By Guest Blogger, Anissa Mayhew
Months have gone by since I last posted about the past. I told the tale of what happened the day I had the strokes that changed my life.
I went from being a whirlwind of activity with goals of family-happiness, blog-success, and building a new life in Georgia, to having the goals of family-happiness, blog-success, and building a new life in Georgia BUT IN A WHEELCHAIR.
To recap that frightful day, an excerpt from my first post…
“What happened was devastating.
After a lunch by myself, I stood up to throw away my trash.
My legs gave out.
Embarrassed, I tried to stand again.
My legs totally crumbled.
I was no longer embarrassed. I realized this wasn’t just a night of too many mojitos choosing to show up. This was serious.
I was having a stroke.
An ambulance ride, my family assembled, lapsing into a coma, then another stroke.
Some of my dearest friends came to Atlanta from Florida. Some of my blogger friends came from behind their screens. And while I was sleeping through a coma, the Internet became involved and we did things like used my name as a trending topic on Twitter, took my numbers from 3000 followers to 7000 followers and when my husband was forced to blog my condition, there were some 50,000 readers daily.
I know. CRAZY!
I spent time in a coma. The doctors told my husband to bring my children in to say goodbye. He did, but I wasn’t done yet. Twenty minutes after the children left, I started fighting again.” – Anissa Mayhew, on WomenOnTheFence.com
I wish I could tell you that in these past months of rehab, I have fixed everything that was wrong.
It would be fantastic to tell you that I’m all better.
At the end of the day, I would love to tell you that I’m now stronger and more determined than I was the day before.
Well. Yeah. That part is true.
My eyes haven’t magically corrected themselves. Ask anyone that’s had to look at me with tape/nail polish on the left lens. But the left eye that didn’t WANT to move HAS moved. Like everything else, the healing process is slow.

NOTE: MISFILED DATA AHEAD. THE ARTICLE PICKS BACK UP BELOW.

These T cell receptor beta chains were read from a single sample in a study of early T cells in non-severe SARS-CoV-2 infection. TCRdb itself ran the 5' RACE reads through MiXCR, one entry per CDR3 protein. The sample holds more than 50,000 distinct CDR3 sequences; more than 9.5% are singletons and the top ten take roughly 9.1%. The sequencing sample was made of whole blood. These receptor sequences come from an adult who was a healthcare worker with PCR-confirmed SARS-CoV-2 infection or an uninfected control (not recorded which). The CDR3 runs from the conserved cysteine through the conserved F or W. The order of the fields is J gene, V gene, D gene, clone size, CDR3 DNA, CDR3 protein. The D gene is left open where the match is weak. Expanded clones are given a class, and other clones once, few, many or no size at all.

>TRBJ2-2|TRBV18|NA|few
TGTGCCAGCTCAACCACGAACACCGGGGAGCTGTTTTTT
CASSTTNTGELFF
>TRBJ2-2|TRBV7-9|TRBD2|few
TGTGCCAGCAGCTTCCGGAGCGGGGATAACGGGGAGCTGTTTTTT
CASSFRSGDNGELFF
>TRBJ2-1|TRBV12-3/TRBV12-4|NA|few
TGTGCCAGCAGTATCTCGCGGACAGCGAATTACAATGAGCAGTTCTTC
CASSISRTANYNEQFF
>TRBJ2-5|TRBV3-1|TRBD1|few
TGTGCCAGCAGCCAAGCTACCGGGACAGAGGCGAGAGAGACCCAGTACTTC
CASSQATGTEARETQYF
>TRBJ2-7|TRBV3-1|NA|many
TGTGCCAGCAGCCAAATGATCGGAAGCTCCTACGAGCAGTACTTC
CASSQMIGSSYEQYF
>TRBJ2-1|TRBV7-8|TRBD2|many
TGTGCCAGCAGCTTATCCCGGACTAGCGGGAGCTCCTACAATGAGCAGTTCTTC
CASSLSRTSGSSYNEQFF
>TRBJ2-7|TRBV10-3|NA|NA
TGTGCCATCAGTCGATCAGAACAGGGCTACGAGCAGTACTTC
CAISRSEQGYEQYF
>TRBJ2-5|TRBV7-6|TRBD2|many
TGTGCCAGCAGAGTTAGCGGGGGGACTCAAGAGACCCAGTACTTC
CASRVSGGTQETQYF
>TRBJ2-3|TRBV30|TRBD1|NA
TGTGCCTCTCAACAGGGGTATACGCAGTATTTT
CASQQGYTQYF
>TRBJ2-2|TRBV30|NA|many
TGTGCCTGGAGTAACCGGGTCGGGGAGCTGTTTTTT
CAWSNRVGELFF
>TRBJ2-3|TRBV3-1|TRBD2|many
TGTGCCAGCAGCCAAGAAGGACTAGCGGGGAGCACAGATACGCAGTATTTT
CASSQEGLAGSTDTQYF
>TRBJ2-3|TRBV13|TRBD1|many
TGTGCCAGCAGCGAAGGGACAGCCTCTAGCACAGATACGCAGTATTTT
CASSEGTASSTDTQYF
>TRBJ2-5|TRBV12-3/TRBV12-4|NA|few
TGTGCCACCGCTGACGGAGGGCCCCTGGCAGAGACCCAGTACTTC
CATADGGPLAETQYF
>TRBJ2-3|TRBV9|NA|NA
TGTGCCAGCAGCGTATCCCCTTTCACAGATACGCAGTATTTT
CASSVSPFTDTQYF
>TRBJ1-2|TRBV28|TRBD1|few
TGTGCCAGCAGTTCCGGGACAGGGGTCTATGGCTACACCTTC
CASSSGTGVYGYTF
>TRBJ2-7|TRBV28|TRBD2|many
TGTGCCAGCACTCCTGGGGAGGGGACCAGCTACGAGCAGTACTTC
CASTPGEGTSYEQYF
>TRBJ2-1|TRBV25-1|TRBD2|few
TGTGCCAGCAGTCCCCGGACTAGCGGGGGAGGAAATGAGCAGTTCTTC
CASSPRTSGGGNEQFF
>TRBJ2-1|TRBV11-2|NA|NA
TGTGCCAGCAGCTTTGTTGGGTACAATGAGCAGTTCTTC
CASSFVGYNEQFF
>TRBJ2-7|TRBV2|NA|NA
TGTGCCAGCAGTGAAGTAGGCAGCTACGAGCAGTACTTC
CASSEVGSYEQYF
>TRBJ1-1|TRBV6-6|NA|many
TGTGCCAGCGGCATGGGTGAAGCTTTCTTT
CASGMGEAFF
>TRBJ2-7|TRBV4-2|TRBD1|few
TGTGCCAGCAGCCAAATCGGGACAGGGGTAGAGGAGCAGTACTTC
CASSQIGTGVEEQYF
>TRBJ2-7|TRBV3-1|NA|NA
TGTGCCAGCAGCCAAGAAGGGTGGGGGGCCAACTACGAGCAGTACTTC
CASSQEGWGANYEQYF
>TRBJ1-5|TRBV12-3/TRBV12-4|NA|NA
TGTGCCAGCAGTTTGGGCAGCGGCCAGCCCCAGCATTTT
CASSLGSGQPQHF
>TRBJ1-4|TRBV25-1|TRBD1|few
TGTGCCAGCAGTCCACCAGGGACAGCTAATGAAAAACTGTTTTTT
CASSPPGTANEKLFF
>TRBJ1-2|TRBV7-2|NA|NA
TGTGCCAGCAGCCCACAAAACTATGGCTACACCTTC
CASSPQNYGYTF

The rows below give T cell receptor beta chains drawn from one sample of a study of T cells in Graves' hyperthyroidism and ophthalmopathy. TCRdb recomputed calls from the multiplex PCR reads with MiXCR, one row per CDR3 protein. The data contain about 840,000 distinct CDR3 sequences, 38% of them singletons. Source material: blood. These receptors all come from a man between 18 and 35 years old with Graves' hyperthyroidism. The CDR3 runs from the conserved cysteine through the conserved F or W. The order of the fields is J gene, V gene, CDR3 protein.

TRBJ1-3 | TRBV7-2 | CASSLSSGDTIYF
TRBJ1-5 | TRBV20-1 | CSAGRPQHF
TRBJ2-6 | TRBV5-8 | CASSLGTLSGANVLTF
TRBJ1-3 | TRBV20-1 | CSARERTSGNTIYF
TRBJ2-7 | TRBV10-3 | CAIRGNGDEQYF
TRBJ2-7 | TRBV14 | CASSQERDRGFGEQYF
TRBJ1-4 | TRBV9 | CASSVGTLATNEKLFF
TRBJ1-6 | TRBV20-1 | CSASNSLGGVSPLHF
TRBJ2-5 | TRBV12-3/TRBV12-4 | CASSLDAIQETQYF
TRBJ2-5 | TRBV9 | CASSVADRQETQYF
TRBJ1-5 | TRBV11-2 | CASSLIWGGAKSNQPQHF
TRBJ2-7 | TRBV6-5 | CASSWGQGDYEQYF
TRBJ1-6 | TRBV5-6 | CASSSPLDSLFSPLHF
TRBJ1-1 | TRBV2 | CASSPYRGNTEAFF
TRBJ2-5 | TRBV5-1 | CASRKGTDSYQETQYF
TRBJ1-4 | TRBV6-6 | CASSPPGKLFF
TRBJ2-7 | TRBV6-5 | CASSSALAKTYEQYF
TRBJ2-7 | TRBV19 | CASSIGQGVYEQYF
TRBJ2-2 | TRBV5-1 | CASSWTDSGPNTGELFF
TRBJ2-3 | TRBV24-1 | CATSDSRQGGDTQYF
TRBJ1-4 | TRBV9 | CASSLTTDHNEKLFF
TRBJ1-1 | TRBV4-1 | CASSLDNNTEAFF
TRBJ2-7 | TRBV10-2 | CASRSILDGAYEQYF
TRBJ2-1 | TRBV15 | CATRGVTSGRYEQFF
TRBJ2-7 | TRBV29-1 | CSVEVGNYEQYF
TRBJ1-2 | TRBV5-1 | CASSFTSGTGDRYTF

But it’s healing.
I deal with a past of memories that haunt me. I’ve written about some of them, talking about my helplessness and hopelessness. When there was no light at end of my tunnel. I have to take a deep breath when I rip off those scabs and expose those wounds.
But those are healing as well.
On the night I’m writing this, I took my first walk sans leg brace. From a leg that didn’t move, to then the smallest twitch, to then trying to stand on it, to now a walk they said I wouldn’t take. Every day, I wonder how far I’ll go down this recovery path. Farther than I imagined. Never far enough you could tell me to stop.
Face. Arm. Toes. Fingers. Speech.
They’ve all had their own therapy. I continue to give each one the attention only the eternally hopeful can.
Not everyone was patient for my recovery. I learned that the very hard way. At a point when I was truly feeling that I would never feel whole or complete, I trusted the voices telling me I was a failure and would never be enough.
Those voices cut me until I nearly bled out. Then I proved them wrong.
I healed again.
So many things in my life have had to start fresh. The site Aiming Low joined their ranks. Having to start over took more out of me than I thought I had. But I allowed myself to trust in people. I learned to believe again. I rebuilt my site with the help of a much-trusted friend. It became more than a place where I put down words. I whisper my fears, I share my giggles, I daydream out loud. I feel it’s so much more than a “blog” to me. It’s become a part of me. It feels goods and a special step towards the future.
I’ve been able to travel. Something I thought I might never do again. I’ve been to CA, TN, NC, MI, NY, soon I’ll go on a Disney cruise with my family and then to NOLA (where I will get to meet the founder of this Blog).
From being scared, to making phone calls, to making play dates.
From wanting to stay home and hide my handicaps, to getting out and learning to love life again.
From being the one that everyone pitied, to learning to be the one that can lead.
All of these things have taken a backseat to the changes I’ve seen within my family. I’ve seen their tears, their anxiety, their laughter, their moments of incomparable strength. I’ve been there for the moments that sucked beyond all others. I’ve been there to rejoice in every tiny, or giant triumph.
I’ve seen it.
I’ve been there.
I surpassed what I thought was my maximum ability. I accomplished things I was afraid to try. I made more happen than I ever gave myself credit for.
I did all that and more.
NEVER ever doubt that you can too.
Anissa Mayhew, 37, writer, once found the lost city of Atlantis. But she lost it. It’s probably in the same place all the missing socks have gone. November 2009, she had 2 strokes, but that didn’t stop her from parenting her 3 kids, spousing her husband and reinforcing the bacon industry. Check out life where Wheelchairs Are The New Black, some things are Perfectly Mediocre, and where Anissa plays on Twitter.
Feel free to leave Anissa your thoughts… She LOVES comments!!